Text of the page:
For months now I have been riding Sassy, a lovely young thoroughbred mare, for a friend who was busy becoming a doctor.
So far I had cherished my time with Sassy. She was the first horse I’d really been able to spend time with after Reggie. She was fun. We had gone to some hunter/jumper shows and could be lazy and just hack around in the field without a fuss. She was a fun ride, that’s for sure.
But her training wasn’t progressing as quickly as her owner would have liked. Though fun to ride, Sassy is still quite green. She has issues with the trailer and could be calm and willing one day, but strong headed and naughty the next. It was time to send her to a trainer – someone who could work with her full time – while her owner continued on in medical school.
I was sad to say goodbye to the mare, but I understood. Her departure meant I was once again horseless and in need of something to ride fairly quickly.
A dressage trainer in the area had suggested I call the sergeant at the mounted patrol unit of the local sheriff’s office. They needed volunteers to help school their horses. I was skeptical of the idea, not knowing much about mounted patrol or how my skills as a dressage and jumper rider could really transfer over into that arena.
I’m so glad I called.
When I arrived at the facility to meet the deputies and the horses I was so pleasantly surprised. The mounted patrol team took dressage riding lessons and every horse in the barn was a beautiful European warmblood breed or well-built thoroughbred. Most had extensive training. Their tack was immaculate – Albion and Prestige saddles and accessories – and the horses were always well turned out.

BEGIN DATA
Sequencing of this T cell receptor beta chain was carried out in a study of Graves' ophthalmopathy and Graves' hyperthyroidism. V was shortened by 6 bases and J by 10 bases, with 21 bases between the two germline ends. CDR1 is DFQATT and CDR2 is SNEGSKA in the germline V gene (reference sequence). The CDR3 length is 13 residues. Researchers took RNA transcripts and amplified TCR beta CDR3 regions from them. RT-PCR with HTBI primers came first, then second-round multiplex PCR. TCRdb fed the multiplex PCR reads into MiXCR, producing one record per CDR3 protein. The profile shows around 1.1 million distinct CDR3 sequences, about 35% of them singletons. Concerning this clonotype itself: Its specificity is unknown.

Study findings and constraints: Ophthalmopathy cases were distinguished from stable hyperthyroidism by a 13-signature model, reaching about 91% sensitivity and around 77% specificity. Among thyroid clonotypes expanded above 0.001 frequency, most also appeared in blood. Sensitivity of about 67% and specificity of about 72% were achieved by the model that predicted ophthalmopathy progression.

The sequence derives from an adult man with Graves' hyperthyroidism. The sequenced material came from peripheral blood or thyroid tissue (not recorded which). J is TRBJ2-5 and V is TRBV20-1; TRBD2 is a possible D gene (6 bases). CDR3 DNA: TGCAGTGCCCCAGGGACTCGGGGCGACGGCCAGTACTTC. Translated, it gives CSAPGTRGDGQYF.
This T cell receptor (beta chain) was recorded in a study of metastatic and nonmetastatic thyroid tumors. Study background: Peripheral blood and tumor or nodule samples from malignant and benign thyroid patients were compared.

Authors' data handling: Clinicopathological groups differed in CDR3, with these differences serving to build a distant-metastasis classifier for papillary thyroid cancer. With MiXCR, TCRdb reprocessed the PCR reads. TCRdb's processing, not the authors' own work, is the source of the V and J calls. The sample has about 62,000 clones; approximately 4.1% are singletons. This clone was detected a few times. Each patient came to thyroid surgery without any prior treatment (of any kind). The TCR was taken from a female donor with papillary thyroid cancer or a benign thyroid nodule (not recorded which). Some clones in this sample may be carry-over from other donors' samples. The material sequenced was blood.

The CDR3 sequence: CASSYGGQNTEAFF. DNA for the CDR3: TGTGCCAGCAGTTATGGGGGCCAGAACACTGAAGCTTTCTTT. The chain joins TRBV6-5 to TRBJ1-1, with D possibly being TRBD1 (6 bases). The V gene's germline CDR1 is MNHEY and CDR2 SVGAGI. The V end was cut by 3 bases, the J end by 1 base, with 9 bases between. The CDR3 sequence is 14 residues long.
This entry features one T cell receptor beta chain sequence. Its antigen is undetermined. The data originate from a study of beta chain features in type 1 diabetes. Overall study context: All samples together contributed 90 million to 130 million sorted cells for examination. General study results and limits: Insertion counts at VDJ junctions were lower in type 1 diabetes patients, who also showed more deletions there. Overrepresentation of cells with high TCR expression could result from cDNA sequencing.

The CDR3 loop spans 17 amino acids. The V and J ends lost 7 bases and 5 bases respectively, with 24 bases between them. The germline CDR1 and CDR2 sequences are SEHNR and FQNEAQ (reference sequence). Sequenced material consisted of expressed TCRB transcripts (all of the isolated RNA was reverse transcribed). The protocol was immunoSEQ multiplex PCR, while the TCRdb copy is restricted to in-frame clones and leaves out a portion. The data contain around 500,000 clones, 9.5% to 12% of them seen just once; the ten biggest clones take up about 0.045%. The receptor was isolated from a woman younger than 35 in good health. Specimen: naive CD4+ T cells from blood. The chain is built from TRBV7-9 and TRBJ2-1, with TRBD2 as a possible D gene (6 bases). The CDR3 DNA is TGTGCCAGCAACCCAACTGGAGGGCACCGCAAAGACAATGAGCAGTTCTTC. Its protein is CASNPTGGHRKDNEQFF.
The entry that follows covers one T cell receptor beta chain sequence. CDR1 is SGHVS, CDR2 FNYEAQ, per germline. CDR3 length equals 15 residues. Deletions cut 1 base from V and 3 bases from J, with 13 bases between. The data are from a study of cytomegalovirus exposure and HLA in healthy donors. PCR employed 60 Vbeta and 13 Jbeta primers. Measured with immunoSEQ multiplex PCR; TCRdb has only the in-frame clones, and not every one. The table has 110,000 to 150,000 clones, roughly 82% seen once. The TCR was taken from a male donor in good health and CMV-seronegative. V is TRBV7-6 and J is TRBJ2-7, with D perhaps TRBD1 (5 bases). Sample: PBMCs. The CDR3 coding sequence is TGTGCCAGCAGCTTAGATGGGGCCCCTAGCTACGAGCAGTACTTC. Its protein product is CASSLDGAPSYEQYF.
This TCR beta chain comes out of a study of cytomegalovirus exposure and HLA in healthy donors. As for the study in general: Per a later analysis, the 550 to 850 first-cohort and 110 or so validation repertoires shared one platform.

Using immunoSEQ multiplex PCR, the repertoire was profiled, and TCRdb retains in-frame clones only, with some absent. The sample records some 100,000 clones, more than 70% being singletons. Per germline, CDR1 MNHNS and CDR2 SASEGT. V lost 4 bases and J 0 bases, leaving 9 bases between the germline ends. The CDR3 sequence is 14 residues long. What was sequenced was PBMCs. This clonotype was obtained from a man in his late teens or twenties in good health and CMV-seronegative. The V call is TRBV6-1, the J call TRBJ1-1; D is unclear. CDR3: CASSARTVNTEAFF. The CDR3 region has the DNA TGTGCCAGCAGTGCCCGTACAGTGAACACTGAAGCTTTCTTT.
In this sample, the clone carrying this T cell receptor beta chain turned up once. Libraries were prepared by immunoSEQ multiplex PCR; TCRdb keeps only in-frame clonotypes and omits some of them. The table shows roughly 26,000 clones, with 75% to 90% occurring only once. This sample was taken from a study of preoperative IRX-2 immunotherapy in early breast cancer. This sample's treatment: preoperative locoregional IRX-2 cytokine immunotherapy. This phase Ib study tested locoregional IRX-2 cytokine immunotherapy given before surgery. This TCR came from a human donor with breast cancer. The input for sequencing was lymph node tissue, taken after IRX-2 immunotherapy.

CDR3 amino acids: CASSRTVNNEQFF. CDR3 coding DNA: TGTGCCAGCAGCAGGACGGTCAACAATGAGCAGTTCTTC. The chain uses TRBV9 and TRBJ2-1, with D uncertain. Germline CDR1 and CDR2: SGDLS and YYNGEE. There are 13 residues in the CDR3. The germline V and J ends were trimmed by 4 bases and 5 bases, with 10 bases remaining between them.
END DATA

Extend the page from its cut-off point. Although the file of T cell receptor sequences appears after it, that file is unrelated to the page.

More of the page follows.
I was in heaven.
It was clear they needed someone around to help school the horses whenever possible. I’ve been riding out of their facility for months now and have schooled every horse. Aside from putting most through their paces and some lateral work, I can school over a cross country course, complete with a bank and some water, in the back field and take them through tires, over bridges, push open fences and large barrels and the list goes on.
One of my favorite horses in the barn is Sentinel, a 7-year-old black Hanoverian gelding. He is a dream to ride – powerful strides but light in the mouth and very balanced. Valor, a thoroughbred gelding, is so sweet on the ground and fun horse to ride too.
It may not have been the next step I had in mind, but the sheriff’s office farm is turning out to be the perfect place for me. I love watching mounted patrol seminars and seeing the horses at work in parades, at the beach, and at the malls around town. Plus I have them all to myself when they’re not on duty. Stay tuned for more updates!
Videos of me riding Sentinel: